Mangaluru: It has happened few times in the past, it has happened again – where Mangaluru City Corporation does a surprise raid on illegal petty shops and evict them using earth-movers, police force and man-power. And within a few days time, the same petty shop owners are back into their illegal trade. Even one street vendor had hired a truck to transport his petty shop, and also a crane to unload the shop from the truck and erect it back where it belonged, before MCC had raided the place. This makes one think, what’s the point, where MCC at one point evicts these street vendors, and few days later they are all back into same illegal vending business. Looks like a drama. Laws should be enforced strictly, not just for a day or two ?
Although not many illegal petty shops owners are back again, but quite a few have set up their businesses ignoring MCC laws. Clarifying the stand of MCC on this growing problem, and also to clarify about the rumours that MCC will be issuing licences to these petty shop owners to run their business, Manjaiah Shetty-Health Officer at MCC said, ” Rumours about MCC issuing licenses is not true-MCC has never issued licenses for such trade in the past, and will not do it in future too. Only certain to particular kind of shops like Milk booths etc are given under certain norms and conditions-if these shops break the laws, they will be evicted too. Also MCC is considering to give only a few licenses to some shops in a required area that doesn’t affect motorists and pedestrians- but request for these licenses should come to us through their union board. Also we are not stopping our raids- since at present most of the police force are stationed in Puttur regarding some religious issues going on there-once they are back we will once again continue with our eviction process”.
Speaking to Mangalorean.com, Ramesh- a tender coconut vendor said, ” During the raid happened few days ago, my cart was crushed by MCC using a earth-mover. I have no money to buy a new cart, instead I am using this temporary wooden stand to sell these tender coconuts. I can’t stay without earning my daily bread and butter, since I have a family to take care. MCC should have pity on us or at least provide a suitable place where we can continue our business. Raiding us now and then will ruin our lives”.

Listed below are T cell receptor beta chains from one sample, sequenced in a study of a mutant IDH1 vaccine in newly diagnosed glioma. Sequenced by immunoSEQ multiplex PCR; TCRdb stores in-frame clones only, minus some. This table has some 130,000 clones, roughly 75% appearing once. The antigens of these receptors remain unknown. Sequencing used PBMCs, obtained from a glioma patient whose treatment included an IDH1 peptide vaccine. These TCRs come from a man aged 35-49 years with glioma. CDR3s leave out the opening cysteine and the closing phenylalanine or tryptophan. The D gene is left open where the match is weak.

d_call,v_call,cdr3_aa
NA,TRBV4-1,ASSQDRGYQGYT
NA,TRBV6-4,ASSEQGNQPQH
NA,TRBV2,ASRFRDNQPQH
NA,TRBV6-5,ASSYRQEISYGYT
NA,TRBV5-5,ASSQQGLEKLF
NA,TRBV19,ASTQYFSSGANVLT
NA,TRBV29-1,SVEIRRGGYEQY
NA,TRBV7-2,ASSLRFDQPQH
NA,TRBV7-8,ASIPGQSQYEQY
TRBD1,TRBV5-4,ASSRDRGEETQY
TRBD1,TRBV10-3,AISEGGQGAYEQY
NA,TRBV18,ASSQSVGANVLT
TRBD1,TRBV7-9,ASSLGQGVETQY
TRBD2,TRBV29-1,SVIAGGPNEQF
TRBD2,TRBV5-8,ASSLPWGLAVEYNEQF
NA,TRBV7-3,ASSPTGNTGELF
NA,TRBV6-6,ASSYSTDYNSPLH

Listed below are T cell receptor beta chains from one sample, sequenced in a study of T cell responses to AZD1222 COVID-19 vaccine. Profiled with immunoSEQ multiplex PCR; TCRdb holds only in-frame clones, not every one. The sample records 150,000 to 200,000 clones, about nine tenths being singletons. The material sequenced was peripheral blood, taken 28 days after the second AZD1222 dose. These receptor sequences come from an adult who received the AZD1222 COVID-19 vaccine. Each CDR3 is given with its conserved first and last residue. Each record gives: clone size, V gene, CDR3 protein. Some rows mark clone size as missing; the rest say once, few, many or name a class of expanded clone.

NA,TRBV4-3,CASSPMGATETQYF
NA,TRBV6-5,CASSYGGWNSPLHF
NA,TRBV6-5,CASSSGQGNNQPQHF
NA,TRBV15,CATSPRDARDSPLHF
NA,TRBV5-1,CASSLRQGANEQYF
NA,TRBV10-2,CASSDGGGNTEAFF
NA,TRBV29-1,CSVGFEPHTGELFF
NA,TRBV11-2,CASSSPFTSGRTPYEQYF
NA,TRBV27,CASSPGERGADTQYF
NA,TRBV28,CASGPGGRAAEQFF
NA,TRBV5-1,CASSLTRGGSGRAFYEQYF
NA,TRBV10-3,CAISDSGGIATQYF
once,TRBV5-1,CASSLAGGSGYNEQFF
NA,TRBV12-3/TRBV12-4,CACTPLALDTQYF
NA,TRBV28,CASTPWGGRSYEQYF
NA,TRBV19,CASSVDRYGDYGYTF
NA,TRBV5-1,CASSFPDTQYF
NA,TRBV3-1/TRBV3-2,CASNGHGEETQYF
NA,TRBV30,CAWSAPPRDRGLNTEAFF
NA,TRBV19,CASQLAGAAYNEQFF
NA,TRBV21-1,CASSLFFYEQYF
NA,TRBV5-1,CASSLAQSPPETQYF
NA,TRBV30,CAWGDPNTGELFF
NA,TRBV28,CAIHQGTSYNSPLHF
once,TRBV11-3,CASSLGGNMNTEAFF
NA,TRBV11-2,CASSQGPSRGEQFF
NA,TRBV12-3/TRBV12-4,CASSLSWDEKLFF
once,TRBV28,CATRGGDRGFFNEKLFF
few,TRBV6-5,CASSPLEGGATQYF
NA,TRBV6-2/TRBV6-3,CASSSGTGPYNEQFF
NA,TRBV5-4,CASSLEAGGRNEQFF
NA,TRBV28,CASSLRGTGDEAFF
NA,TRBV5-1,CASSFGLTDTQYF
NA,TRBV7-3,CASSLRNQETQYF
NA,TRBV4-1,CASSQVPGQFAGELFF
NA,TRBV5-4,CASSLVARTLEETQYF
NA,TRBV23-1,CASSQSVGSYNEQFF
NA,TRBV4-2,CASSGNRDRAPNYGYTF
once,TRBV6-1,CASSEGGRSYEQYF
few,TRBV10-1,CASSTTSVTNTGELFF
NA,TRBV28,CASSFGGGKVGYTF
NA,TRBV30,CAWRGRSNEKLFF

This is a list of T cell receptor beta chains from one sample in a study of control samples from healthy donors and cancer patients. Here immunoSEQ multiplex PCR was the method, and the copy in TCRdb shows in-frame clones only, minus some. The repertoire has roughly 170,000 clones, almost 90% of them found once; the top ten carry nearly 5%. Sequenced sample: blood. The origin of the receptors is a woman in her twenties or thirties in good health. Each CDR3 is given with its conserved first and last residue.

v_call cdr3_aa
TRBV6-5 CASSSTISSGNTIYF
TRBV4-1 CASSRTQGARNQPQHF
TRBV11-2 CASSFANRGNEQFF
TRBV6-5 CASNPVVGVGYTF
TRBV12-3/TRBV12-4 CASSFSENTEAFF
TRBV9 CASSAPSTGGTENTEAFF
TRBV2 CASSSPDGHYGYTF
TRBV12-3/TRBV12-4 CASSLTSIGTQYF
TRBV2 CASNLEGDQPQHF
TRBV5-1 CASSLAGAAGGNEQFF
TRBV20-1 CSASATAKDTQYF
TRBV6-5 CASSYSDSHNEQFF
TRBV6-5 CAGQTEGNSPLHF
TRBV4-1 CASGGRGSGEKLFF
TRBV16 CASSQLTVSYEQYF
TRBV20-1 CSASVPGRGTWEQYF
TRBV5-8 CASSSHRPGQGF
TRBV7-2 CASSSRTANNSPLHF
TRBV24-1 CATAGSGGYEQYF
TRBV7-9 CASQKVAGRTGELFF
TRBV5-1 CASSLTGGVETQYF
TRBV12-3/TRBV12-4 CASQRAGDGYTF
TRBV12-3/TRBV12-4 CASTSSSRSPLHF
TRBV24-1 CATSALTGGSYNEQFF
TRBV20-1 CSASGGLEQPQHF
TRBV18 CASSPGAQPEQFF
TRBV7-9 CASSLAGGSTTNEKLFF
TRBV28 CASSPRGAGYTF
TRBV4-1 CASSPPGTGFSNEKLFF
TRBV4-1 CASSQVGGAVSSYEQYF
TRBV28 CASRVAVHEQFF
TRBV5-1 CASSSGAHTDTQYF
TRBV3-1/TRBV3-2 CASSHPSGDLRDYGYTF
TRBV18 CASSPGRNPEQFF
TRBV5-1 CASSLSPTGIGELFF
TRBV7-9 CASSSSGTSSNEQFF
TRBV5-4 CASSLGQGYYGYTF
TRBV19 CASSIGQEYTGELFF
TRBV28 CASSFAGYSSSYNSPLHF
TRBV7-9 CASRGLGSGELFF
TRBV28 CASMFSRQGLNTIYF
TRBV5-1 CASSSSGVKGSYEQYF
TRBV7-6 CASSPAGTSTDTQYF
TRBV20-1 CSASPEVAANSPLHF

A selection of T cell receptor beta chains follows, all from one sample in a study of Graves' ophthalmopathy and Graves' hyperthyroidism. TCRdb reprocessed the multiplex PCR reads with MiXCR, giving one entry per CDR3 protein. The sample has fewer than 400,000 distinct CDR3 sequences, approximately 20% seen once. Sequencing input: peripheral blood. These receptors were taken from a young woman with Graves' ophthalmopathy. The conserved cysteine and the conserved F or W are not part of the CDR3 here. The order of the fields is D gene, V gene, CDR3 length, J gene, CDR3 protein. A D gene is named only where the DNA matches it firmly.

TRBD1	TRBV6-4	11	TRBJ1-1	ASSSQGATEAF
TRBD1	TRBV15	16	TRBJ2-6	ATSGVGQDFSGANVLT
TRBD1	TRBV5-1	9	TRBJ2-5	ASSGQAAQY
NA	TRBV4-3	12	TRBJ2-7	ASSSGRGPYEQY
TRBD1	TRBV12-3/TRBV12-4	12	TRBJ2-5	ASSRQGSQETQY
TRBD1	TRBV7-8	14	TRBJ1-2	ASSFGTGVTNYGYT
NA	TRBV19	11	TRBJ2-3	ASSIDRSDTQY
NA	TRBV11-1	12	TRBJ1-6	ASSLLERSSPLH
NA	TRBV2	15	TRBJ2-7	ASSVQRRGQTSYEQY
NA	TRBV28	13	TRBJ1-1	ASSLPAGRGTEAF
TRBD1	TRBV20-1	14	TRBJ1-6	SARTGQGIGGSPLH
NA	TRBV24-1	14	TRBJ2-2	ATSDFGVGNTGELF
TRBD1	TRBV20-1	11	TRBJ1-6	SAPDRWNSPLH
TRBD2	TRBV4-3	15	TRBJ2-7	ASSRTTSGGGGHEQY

Yes, we all know that the menace of illegal street vendors is getting out of control- just look at every corner in the city- there are street vendors selling fruits/vegetable/Chinese food, chaat items, dosas/coffee/tea etc etc. The rapid growth of population recently has given rise to problems and difficulties that have been alarming and threatening the sustenance of human civilization. More people mean more mouths to feed. In search of a livelihood, a large-scale migration of the rural population to the urban areas has become a common sight. Cities and towns with increased opportunities of employment coupled with industries and commerce have become increasingly congested and overpopulated. In developing economies as ours, the state finds it difficult to control as well as regulate such movement.
With limited infrastructure facilities, not all the citizens are able to avail the basic necessities of a living. Most of the migrant population has to live in slums and shanty towns which are at most times unrecognized and hence deprived of clean drinking water, electricity, proper sanitary mechanisms, health and medical facilities. The population being disproportionately high when compared to the limited employment opportunities, most of them have to carry on independent business activities and do not get any help from the state authorities in this regard. With a large poor population, the issue appears to be two sided.
On the one hand is the livelihood of these people and their families, and on the other hand is the regulation of economic activities, control on and crimes and illegal business, encroachment of land and property, illegal street shops and last but not the least the protection and conservation of the natural environment. In such a situation it becomes necessary and vital for the local municipal authorities to frame laws and thrust them to manage the behaviour of the society.
One such concern is that of street hawking in large cities. These activities disrupt the smooth functioning of the city in several ways but are difficult to regulate as they involve a large section of the society. Moreover, this population is a vote bank for political groups and a good source for harassment by the public authorities. MCC and other concerned authorities have to come up with a plan to relocate all these illegal vendors to a location which will not bother the city life, traffic and the earnings of those shop owners who run their business legally by paying taxes, rent and other utility expenses.
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